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It was suggested to me that games are not that practical in the classroom, that there is too much to do already, and finding times to play games would be nice, but unrealistic.

So I’d like to be realistic, and put forward that most commercial games are dripping in common types and principles of learning theories. Broadly speaking, research into games consistently identifies behaviourism, cognitivism, humanism and constructivism. There are clear relationships between these theories, game types, game functions and player interactions. At the same time pedagogy is cited as a major component of successful game-based-learning,

For the most part, instructional designers know little about game development and video game developers may know little about training, education and instructional design.

In relation to multi-player games, experiential learning theory presented by Kolb (1984) puts forward the principle that this form of learning  “requires no teacher and relates solely to the meaning-making process of the individual’s direct experience”.

So while to the left we have instructional designers, and to the right game designers – emerging in the middle are people intent on linking the two – not through novelty or token gestures, but seeing games as fundamentally being player-game and player-player interactions.

Inside most games, there is no ‘teacher’ role as teachers might see themselves. During a game session, meaning is constructed, transmitted and applied in social transactions. The function of the teacher, is not to teach, but to be an allotelic function on the game – to create game play where by players act according to outside goals and sources of motivation, embedded in the rules – and to facilitate that transaction. There is absolutely no reason to believe that these rules or transactions would not include the need to demonstrate knowledge or comprehension of mathematics, science, literature or language for example.

What I think is happening more and more is that teachers who see game based learning as a viable pedagogy are often interested in both game design and instructional design. This is perhaps an often not metioned by-product of Web2.0, as most teacher exploring Web2.0 are by neccessity exploring instructional design, often though play.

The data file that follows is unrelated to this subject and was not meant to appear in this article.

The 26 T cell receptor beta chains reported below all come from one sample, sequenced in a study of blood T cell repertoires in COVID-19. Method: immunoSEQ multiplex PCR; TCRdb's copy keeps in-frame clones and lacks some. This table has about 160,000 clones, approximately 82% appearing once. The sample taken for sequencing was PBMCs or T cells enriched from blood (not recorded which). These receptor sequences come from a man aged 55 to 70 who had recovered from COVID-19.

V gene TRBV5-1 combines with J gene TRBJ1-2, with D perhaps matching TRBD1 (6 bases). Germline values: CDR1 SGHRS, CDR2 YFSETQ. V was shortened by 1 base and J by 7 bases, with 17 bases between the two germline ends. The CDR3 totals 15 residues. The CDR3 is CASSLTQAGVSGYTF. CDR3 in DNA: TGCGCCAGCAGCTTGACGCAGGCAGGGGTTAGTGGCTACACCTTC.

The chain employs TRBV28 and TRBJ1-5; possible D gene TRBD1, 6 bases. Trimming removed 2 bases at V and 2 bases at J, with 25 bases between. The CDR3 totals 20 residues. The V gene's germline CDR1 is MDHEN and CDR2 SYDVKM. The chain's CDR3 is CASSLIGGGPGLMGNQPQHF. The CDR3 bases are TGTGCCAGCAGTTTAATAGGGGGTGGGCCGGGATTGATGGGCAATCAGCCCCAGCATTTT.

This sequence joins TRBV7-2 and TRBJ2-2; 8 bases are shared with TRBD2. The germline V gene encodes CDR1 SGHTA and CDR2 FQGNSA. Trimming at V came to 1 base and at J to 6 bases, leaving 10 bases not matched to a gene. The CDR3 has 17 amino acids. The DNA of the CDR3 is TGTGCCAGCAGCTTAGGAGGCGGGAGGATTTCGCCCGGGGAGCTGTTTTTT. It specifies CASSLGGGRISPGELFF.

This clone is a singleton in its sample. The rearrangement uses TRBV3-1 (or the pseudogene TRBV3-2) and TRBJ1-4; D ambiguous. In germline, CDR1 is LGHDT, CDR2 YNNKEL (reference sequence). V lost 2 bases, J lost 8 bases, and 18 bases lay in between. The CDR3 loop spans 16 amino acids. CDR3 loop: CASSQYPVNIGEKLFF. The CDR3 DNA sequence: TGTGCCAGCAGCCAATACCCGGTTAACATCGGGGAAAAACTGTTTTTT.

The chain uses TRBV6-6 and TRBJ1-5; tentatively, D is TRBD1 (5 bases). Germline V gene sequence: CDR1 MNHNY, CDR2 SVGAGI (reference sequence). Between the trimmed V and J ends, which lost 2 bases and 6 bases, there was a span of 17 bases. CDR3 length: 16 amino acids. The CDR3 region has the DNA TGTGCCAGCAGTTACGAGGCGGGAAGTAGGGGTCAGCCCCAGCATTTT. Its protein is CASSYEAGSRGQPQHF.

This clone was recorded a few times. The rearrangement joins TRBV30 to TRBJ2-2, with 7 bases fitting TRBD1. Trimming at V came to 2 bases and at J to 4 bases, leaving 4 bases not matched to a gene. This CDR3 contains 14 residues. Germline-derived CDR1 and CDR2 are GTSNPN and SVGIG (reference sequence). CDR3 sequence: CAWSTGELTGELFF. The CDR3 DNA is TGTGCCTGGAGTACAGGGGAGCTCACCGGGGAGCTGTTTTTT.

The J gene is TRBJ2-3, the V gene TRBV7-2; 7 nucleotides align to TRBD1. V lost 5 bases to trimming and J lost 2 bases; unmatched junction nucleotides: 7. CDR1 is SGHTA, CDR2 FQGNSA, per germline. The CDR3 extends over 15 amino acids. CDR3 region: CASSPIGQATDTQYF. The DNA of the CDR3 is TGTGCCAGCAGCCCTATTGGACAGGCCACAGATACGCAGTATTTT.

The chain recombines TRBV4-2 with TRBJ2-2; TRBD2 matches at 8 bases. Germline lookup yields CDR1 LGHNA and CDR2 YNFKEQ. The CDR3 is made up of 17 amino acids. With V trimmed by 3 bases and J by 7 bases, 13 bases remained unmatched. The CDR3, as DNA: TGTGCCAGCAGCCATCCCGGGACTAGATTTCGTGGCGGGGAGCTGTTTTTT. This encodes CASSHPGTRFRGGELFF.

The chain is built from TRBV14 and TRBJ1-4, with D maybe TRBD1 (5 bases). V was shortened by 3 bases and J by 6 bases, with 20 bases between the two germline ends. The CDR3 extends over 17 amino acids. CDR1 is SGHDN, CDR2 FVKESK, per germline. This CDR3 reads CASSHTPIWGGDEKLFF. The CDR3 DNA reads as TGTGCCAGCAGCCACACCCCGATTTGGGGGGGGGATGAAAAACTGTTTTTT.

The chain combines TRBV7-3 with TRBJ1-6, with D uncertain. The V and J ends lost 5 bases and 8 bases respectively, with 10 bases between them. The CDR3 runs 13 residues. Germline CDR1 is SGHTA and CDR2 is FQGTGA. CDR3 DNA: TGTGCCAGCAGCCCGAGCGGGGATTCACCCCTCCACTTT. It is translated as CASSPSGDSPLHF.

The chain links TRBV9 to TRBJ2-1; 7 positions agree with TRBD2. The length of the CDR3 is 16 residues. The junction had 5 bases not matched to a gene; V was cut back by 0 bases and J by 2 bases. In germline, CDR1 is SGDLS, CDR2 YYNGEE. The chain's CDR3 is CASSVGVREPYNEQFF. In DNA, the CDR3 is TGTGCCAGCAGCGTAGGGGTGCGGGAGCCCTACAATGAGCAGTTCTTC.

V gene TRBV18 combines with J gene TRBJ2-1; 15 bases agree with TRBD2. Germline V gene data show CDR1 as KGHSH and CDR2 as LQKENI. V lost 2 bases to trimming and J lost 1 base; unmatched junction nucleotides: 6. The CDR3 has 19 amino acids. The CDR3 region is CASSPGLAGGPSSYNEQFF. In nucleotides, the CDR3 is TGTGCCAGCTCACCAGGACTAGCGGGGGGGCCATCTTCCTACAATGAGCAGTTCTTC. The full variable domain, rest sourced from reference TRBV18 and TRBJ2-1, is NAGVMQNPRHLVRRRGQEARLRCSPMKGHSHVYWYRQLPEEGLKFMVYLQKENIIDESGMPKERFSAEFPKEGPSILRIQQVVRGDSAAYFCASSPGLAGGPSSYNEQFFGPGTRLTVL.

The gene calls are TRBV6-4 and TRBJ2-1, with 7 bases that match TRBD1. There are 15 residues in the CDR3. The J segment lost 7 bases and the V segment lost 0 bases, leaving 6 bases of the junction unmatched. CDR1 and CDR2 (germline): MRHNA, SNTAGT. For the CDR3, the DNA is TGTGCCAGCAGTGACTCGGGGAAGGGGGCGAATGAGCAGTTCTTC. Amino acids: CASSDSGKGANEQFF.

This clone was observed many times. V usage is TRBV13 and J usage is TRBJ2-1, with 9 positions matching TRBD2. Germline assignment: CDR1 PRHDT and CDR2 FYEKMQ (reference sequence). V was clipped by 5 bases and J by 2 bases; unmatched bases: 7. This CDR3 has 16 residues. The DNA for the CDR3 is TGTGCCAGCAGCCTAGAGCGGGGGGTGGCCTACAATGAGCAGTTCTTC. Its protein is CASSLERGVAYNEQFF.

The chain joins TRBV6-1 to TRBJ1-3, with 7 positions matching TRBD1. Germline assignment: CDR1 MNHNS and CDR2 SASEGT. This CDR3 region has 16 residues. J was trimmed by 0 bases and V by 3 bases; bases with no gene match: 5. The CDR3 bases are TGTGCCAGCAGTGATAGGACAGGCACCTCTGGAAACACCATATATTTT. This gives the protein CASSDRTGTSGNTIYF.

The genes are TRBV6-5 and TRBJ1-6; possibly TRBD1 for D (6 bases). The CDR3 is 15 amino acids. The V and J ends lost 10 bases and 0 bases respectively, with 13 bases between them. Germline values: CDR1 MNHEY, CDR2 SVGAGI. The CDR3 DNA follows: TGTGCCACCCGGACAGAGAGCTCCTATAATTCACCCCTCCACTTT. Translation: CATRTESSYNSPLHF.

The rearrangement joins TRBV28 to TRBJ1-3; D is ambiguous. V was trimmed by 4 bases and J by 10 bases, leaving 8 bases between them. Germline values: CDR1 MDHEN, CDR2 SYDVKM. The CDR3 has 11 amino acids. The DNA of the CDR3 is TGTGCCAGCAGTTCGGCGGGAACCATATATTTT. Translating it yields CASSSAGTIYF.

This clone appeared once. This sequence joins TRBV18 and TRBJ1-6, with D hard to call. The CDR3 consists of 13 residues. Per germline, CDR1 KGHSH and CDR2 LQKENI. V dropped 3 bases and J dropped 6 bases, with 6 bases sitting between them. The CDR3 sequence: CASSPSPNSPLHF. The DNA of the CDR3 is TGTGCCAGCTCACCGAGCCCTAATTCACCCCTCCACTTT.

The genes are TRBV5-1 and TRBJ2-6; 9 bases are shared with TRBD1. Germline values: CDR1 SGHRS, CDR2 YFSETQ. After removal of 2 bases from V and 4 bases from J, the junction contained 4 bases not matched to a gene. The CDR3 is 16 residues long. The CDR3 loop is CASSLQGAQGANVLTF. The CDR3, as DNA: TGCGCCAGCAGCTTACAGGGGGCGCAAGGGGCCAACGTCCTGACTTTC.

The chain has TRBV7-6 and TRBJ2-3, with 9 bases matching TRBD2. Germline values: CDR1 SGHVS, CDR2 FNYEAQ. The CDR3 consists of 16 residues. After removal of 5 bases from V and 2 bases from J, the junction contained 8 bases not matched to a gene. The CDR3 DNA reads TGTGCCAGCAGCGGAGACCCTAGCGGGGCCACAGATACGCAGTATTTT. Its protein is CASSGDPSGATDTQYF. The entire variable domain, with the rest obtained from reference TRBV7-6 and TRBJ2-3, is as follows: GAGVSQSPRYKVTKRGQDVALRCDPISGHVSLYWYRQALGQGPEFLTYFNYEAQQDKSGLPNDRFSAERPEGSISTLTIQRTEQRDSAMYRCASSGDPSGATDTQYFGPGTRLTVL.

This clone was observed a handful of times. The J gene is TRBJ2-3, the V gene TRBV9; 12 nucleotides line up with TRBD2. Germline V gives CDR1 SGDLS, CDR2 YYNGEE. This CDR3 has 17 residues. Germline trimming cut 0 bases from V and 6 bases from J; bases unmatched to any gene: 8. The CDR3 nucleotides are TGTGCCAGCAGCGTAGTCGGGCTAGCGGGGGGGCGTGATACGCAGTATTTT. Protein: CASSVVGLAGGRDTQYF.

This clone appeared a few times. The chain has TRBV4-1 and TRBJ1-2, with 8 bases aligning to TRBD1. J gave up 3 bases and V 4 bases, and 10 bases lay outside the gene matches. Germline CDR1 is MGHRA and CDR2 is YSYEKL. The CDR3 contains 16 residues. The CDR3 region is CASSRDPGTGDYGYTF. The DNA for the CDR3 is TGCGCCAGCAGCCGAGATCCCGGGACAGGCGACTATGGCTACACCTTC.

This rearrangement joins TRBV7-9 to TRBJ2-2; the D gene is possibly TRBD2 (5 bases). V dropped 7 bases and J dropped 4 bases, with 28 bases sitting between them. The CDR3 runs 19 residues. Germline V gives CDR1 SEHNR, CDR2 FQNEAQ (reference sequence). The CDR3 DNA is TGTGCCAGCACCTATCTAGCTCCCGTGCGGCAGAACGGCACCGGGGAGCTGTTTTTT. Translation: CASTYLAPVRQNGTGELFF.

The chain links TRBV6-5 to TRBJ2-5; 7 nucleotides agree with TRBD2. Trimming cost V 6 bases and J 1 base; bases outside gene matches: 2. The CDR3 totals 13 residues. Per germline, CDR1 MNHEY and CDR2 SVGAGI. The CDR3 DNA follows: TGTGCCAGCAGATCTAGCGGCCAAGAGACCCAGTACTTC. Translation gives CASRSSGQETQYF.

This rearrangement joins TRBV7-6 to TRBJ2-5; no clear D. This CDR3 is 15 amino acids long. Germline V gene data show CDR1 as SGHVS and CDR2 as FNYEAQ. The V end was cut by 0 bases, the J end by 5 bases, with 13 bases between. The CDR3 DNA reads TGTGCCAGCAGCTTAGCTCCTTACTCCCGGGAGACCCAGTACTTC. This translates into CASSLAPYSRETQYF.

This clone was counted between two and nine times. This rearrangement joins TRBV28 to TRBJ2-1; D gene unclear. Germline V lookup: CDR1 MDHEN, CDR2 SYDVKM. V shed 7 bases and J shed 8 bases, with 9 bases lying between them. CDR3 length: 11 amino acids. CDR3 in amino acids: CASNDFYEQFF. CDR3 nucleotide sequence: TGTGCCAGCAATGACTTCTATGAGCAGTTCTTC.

It seems logical that these people want to create and use game-worlds. To them a game-world is a natural and perhaps necessary evolution of online/distance learning – and quite often they describe their work though in humanstic terms and use a new learning theory – connectivism – to get together and make these things. It’s the ultimate robot-building-challenge, seeking the ultimate level up.

Think it’s too ambitious? I don’t, after all Gamers just solved a decade’s old medical problem in ten days. When gamers get funding, they get organised, when they get organised they put all that collective power to highly purposeful work. So the best way to not achieve this is simply not to give gamers money.

The challenge for games right now is not to get into the classroom, but to find ways to function away from them using the topologies that already exist. They’ll keep doing it while ever these networks of player-designers feel games are being excluded from the classroom.

Games are not like Web2.0, they already have a critical mass and experienced learners willing to volunteer. They are called kids – and when kids start teaching kids, in worlds created for that purpose … then are pushing third generation educational gaming in exactly the right direction.

Virtual School isn’t school shovelled into an LMS, it has the potential to be something all together more stunning.

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